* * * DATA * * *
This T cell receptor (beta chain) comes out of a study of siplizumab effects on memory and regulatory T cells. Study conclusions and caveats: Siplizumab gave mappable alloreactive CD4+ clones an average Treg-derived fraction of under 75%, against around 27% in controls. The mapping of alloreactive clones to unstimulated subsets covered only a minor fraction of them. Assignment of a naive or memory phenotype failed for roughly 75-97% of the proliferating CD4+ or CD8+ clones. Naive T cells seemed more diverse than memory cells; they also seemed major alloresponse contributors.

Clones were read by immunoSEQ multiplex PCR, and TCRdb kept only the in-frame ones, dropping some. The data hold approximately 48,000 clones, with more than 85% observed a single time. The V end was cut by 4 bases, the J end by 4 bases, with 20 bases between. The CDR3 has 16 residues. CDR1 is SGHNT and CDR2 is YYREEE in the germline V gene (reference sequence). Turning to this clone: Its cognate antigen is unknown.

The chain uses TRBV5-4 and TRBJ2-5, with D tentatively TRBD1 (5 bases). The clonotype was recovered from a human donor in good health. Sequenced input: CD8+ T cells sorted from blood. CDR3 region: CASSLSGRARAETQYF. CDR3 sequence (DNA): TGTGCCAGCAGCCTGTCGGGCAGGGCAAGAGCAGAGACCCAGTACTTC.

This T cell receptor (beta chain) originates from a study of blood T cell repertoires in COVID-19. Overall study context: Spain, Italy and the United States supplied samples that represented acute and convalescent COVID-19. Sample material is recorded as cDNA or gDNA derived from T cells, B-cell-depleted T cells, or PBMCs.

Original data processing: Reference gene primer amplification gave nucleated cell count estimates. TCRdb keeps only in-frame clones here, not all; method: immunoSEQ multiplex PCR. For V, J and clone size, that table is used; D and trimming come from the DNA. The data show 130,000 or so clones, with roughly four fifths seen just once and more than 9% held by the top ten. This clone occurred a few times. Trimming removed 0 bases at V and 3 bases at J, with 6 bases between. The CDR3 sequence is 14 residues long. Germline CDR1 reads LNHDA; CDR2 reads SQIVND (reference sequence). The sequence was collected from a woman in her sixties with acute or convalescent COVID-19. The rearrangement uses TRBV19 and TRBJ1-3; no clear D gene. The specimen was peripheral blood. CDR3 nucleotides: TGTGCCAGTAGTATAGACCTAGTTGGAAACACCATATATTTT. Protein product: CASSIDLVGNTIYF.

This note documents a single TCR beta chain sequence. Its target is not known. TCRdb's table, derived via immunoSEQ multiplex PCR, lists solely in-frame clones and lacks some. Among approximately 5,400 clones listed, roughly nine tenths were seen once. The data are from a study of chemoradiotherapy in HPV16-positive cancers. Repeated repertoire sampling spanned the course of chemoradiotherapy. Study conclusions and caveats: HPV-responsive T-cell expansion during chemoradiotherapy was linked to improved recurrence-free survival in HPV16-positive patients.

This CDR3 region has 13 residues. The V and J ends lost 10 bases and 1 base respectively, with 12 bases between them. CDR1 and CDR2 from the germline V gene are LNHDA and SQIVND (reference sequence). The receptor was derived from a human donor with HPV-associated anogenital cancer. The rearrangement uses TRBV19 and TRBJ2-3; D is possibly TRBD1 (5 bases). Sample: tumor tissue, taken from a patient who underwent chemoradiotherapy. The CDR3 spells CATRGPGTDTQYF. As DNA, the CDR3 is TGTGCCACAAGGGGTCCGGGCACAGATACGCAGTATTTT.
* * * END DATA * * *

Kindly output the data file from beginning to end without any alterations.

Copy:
This T cell receptor (beta chain) comes out of a study of siplizumab effects on memory and regulatory T cells. Study conclusions and caveats: Siplizumab gave mappable alloreactive CD4+ clones an average Treg-derived fraction of under 75%, against around 27% in controls. The mapping of alloreactive clones to unstimulated subsets covered only a minor fraction of them. Assignment of a naive or memory phenotype failed for roughly 75-97% of the proliferating CD4+ or CD8+ clones. Naive T cells seemed more diverse than memory cells; they also seemed major alloresponse contributors.

Clones were read by immunoSEQ multiplex PCR, and TCRdb kept only the in-frame ones, dropping some. The data hold approximately 48,000 clones, with more than 85% observed a single time. The V end was cut by 4 bases, the J end by 4 bases, with 20 bases between. The CDR3 has 16 residues. CDR1 is SGHNT and CDR2 is YYREEE in the germline V gene (reference sequence). Turning to this clone: Its cognate antigen is unknown.

The chain uses TRBV5-4 and TRBJ2-5, with D tentatively TRBD1 (5 bases). The clonotype was recovered from a human donor in good health. Sequenced input: CD8+ T cells sorted from blood. CDR3 region: CASSLSGRARAETQYF. CDR3 sequence (DNA): TGTGCCAGCAGCCTGTCGGGCAGGGCAAGAGCAGAGACCCAGTACTTC.

This T cell receptor (beta chain) originates from a study of blood T cell repertoires in COVID-19. Overall study context: Spain, Italy and the United States supplied samples that represented acute and convalescent COVID-19. Sample material is recorded as cDNA or gDNA derived from T cells, B-cell-depleted T cells, or PBMCs.

Original data processing: Reference gene primer amplification gave nucleated cell count estimates. TCRdb keeps only in-frame clones here, not all; method: immunoSEQ multiplex PCR. For V, J and clone size, that table is used; D and trimming come from the DNA. The data show 130,000 or so clones, with roughly four fifths seen just once and more than 9% held by the top ten. This clone occurred a few times. Trimming removed 0 bases at V and 3 bases at J, with 6 bases between. The CDR3 sequence is 14 residues long. Germline CDR1 reads LNHDA; CDR2 reads SQIVND (reference sequence). The sequence was collected from a woman in her sixties with acute or convalescent COVID-19. The rearrangement uses TRBV19 and TRBJ1-3; no clear D gene. The specimen was peripheral blood. CDR3 nucleotides: TGTGCCAGTAGTATAGACCTAGTTGGAAACACCATATATTTT. Protein product: CASSIDLVGNTIYF.

This note documents a single TCR beta chain sequence. Its target is not known. TCRdb's table, derived via immunoSEQ multiplex PCR, lists solely in-frame clones and lacks some. Among approximately 5,400 clones listed, roughly nine tenths were seen once. The data are from a study of chemoradiotherapy in HPV16-positive cancers. Repeated repertoire sampling spanned the course of chemoradiotherapy. Study conclusions and caveats: HPV-responsive T-cell expansion during chemoradiotherapy was linked to improved recurrence-free survival in HPV16-positive patients.

This CDR3 region has 13 residues. The V and J ends lost 10 bases and 1 base respectively, with 12 bases between them. CDR1 and CDR2 from the germline V gene are LNHDA and SQIVND (reference sequence). The receptor was derived from a human donor with HPV-associated anogenital cancer. The rearrangement uses TRBV19 and TRBJ2-3; D is possibly TRBD1 (5 bases). Sample: tumor tissue, taken from a patient who underwent chemoradiotherapy. The CDR3 spells CATRGPGTDTQYF. As DNA, the CDR3 is TGTGCCACAAGGGGTCCGGGCACAGATACGCAGTATTTT.